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  • The most commonly reported characteristics of a hangover include headache, nausea, While a hangover can be experienced at any time, generally speaking a. — “Hangover - Wikipedia, the free encyclopedia”,
  • 7 Creature Discomforts. 8 DVD releases. 9 See also. 10 References. 11 External links [edit] The original film [edit] Creature Discomforts. A series of four ads highlighting disability and featuring the voices of disabled people telling of. — “Creature Comforts - Wikipedia, the free encyclopedia”,
  • < User:Parrot of Doom. Jump to: navigation, search. Thomas Rowlandson. Discomforts of an Epicure (1787); self-portrait. Birth name. Thomas Rowlandson. Born Rowlandson was born in Old Jewry, London, the only son of William Rowlandson (1756–1789) and his wife, Mary. — “User:Parrot of Doom/sandbox4 - Wikipedia, the free encyclopedia”,


  • For this reason a sleeping apartment should never be furnished with a fire, which is one of the luxurious discomforts of the rich. — “Moby-Dick” by Herman Melville
  • They cruised awhile off Hispaniola, watching the Windward Passage, and suffering the discomforts of the rainy season which had now set in. — “Captain Blood” by Rafael Sabatini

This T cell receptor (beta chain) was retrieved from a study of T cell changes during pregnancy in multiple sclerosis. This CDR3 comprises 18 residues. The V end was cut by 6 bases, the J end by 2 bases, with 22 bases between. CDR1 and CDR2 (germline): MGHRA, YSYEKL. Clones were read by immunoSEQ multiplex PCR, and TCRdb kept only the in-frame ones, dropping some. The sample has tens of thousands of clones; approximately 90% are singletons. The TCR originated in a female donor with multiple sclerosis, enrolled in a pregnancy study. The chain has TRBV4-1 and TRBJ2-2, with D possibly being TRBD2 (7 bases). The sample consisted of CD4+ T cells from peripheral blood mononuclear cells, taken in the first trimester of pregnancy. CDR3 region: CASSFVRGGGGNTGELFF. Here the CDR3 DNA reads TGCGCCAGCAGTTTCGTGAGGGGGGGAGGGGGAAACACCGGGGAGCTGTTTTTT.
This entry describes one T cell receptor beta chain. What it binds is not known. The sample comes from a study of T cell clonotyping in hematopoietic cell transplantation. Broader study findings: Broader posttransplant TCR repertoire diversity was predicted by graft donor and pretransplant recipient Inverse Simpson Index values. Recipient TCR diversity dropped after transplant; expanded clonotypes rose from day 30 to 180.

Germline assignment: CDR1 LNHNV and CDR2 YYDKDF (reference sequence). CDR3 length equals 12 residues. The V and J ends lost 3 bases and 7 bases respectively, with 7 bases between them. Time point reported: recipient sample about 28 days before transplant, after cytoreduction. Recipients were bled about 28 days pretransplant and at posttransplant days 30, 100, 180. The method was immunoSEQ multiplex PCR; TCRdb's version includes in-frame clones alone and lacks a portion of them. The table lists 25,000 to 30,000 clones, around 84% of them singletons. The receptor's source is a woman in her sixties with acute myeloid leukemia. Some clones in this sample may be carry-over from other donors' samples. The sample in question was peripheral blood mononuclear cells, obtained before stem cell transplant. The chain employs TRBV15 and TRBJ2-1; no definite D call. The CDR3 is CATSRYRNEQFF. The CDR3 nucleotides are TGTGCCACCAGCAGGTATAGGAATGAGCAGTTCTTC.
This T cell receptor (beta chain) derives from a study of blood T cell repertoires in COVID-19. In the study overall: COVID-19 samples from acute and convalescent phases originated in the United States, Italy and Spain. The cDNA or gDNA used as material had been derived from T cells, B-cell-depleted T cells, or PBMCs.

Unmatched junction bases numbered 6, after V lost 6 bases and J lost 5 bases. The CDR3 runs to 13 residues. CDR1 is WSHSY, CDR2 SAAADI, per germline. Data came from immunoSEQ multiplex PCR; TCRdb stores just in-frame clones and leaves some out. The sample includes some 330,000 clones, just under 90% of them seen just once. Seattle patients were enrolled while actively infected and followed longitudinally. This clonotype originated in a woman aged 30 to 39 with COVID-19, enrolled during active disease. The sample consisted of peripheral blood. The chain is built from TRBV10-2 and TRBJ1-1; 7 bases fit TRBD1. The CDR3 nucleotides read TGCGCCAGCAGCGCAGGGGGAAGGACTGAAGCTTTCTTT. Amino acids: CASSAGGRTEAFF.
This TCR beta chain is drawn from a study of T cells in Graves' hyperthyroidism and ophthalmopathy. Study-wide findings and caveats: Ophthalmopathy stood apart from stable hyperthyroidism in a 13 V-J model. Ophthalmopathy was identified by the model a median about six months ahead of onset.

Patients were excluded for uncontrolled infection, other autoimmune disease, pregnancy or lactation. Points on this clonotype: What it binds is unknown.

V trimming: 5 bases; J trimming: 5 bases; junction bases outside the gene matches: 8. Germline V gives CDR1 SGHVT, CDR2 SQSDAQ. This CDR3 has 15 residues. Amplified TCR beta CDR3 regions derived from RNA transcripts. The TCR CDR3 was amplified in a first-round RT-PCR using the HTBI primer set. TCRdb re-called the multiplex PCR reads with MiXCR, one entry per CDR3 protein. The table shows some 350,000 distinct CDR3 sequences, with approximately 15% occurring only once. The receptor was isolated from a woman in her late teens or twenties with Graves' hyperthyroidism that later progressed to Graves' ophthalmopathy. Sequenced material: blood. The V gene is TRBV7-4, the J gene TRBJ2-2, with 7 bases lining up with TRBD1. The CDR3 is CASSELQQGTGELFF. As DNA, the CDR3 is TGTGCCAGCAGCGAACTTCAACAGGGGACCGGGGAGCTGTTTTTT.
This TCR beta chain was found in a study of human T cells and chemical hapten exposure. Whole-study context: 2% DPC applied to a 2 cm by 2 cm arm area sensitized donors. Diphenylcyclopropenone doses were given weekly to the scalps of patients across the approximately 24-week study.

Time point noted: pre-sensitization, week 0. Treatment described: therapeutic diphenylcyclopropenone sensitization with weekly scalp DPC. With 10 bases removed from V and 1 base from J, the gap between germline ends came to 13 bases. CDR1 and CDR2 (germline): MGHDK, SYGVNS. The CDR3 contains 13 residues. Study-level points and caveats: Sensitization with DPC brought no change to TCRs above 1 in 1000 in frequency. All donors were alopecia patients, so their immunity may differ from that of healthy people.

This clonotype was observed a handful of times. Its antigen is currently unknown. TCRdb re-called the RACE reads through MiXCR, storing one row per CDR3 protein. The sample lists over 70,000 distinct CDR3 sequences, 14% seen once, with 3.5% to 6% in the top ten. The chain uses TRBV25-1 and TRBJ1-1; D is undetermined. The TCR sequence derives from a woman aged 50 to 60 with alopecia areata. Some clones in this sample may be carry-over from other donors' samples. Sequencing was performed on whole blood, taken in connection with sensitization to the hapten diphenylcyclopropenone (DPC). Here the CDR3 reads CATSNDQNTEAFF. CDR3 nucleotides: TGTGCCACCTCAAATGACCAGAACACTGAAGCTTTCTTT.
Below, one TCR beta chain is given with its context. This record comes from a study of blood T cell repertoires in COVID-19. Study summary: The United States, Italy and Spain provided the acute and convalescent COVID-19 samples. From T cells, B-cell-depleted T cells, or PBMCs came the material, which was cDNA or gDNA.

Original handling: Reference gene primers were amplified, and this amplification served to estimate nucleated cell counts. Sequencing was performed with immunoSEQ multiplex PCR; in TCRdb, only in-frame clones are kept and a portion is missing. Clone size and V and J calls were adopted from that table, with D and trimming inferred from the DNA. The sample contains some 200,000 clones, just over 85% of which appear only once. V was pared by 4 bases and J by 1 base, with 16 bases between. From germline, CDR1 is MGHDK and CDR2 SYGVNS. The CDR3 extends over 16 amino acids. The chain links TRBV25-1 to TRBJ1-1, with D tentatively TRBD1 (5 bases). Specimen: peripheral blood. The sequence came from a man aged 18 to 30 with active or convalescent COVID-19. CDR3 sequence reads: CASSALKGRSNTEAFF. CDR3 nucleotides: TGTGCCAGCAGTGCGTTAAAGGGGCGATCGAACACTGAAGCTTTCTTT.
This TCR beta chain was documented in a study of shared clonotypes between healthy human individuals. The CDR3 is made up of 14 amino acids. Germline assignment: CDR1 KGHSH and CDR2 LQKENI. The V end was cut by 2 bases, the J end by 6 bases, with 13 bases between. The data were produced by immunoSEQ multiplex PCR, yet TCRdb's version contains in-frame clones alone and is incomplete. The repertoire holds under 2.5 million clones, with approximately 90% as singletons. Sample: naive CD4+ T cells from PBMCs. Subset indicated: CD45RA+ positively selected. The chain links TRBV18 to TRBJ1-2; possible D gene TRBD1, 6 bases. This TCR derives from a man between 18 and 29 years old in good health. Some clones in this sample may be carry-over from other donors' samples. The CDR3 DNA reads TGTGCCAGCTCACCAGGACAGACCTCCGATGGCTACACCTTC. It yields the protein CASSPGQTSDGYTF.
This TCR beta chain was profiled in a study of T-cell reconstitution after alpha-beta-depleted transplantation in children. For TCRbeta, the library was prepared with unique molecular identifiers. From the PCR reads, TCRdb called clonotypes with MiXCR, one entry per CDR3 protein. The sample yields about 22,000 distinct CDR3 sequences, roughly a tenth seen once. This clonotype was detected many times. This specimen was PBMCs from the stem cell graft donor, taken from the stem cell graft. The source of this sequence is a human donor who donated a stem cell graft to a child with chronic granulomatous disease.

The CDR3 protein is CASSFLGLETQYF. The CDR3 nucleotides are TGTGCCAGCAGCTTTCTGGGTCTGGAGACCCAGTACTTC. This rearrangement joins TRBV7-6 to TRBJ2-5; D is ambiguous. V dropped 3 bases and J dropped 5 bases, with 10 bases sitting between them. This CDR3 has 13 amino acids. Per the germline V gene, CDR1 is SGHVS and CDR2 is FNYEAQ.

• Not wishing to expose Aouda to the discomforts of travelling in the open air, Mr. — “Around the World in Eighty Days” by Jules Verne
  • The venomous scorn it poured upon those worthless rapscallions afforded him a certain solatium against the discomforts of expatriation by which he was afflicted as a result of their detestable energies. — “Sacaramouche” by Rafael Sabatini
  • 'My dear Copperfield,' said Mr. Micawber, 'yourself and Mr. Traddles find us on the brink of migration, and will excuse any little discomforts incidental to that position.' — “David Copperfield” by Charles Dickens
  • He must undergo the perils and discomforts of the ocean; he must divest himself of all domestic pleasures; he must deprive his wife of her companion, and his children of a father and instructor, and all for what? For the ambiguous advantages which overgrown wealth and flagitious tyranny have to bestow? For a precarious possession in a land of turbulence and war? Advantages, which will not certainly be gained, and of which the acquisition, if it were sure, is necessarily distant. — “Wieland” by Charles Brockden Brown


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